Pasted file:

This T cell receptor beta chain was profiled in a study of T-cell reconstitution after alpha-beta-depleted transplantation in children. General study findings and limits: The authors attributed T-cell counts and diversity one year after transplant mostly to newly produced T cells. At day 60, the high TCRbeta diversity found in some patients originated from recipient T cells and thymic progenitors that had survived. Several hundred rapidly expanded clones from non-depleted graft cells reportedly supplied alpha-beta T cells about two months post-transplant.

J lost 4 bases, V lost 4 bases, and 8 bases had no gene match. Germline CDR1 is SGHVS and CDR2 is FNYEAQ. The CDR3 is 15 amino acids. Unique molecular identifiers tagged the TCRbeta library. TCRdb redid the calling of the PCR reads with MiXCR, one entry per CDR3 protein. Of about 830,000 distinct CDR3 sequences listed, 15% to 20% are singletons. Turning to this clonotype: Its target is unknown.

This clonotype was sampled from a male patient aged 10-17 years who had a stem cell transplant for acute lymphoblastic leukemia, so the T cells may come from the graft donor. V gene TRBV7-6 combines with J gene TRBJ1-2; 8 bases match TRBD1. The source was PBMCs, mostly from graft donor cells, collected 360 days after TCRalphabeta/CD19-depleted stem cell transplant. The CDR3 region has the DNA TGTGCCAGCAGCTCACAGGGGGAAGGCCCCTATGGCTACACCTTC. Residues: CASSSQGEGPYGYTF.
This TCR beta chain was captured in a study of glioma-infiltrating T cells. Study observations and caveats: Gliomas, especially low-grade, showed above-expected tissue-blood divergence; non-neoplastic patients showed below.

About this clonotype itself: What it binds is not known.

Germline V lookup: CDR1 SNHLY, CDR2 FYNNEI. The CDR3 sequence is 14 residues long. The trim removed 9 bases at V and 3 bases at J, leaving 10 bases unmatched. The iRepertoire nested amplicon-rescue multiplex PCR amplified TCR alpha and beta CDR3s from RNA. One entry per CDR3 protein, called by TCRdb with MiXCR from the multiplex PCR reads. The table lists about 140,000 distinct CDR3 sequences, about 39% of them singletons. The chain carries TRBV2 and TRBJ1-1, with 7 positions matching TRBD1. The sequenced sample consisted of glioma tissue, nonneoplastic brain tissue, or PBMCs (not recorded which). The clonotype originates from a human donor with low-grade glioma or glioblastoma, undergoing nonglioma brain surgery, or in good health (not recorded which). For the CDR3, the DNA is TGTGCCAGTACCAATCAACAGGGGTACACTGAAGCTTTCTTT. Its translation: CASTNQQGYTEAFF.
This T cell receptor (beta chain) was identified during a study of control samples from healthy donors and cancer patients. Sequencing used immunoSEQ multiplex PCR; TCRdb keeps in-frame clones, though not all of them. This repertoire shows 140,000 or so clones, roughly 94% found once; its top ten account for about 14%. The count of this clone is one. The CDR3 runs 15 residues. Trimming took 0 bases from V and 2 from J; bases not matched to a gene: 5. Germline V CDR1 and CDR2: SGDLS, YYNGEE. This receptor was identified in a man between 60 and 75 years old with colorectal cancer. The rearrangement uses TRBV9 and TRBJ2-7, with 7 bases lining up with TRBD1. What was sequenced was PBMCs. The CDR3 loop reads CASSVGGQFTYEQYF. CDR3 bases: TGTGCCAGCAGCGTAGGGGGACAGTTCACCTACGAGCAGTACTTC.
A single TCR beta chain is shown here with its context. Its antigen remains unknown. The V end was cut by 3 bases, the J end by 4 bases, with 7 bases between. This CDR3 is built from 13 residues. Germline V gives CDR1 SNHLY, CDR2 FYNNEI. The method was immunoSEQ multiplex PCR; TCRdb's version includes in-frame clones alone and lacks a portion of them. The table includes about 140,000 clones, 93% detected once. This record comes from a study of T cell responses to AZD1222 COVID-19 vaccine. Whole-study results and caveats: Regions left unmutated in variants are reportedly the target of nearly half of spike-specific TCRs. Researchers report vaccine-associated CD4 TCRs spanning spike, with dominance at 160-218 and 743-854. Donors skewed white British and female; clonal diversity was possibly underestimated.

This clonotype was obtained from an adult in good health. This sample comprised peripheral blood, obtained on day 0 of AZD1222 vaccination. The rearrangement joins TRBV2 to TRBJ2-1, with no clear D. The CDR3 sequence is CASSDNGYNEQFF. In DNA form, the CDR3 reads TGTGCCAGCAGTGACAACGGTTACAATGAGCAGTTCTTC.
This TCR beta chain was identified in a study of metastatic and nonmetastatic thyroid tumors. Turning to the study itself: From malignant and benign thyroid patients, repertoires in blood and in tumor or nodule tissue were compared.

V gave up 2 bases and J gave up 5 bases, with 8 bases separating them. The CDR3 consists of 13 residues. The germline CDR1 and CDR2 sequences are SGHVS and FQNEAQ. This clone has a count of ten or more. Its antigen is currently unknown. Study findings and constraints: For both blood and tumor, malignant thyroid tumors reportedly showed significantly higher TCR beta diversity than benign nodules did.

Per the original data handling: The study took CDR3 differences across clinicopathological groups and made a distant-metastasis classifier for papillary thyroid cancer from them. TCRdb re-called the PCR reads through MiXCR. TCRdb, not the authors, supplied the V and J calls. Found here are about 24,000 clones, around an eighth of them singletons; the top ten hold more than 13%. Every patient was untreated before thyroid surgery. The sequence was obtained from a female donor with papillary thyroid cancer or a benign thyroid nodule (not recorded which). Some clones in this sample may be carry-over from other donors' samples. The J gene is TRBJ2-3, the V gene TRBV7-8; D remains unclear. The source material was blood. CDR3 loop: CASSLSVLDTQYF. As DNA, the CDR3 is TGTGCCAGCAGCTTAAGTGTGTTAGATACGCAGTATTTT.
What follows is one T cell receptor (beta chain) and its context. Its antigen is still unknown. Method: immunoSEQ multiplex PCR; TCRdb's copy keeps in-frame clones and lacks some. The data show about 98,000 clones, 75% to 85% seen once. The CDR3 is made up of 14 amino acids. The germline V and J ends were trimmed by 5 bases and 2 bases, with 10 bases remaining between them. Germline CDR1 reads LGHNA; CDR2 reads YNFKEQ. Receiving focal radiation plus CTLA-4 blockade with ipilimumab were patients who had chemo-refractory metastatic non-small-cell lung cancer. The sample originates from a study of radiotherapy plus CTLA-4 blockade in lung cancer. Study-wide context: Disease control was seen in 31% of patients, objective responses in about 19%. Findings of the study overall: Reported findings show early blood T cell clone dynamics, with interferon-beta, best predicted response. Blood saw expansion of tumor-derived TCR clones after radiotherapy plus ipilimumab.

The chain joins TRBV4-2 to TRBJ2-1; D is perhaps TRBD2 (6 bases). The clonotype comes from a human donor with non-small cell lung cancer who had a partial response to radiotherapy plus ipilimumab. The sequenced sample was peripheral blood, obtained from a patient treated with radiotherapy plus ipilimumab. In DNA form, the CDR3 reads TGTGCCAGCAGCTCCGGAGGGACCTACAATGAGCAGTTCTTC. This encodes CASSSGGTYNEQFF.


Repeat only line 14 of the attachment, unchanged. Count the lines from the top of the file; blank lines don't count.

The chain joins TRBV4-2 to TRBJ2-1; D is perhaps TRBD2 (6 bases). The clonotype comes from a human donor with non-small cell lung cancer who had a partial response to radiotherapy plus ipilimumab. The sequenced sample was peripheral blood, obtained from a patient treated with radiotherapy plus ipilimumab. In DNA form, the CDR3 reads TGTGCCAGCAGCTCCGGAGGGACCTACAATGAGCAGTTCTTC. This encodes CASSSGGTYNEQFF.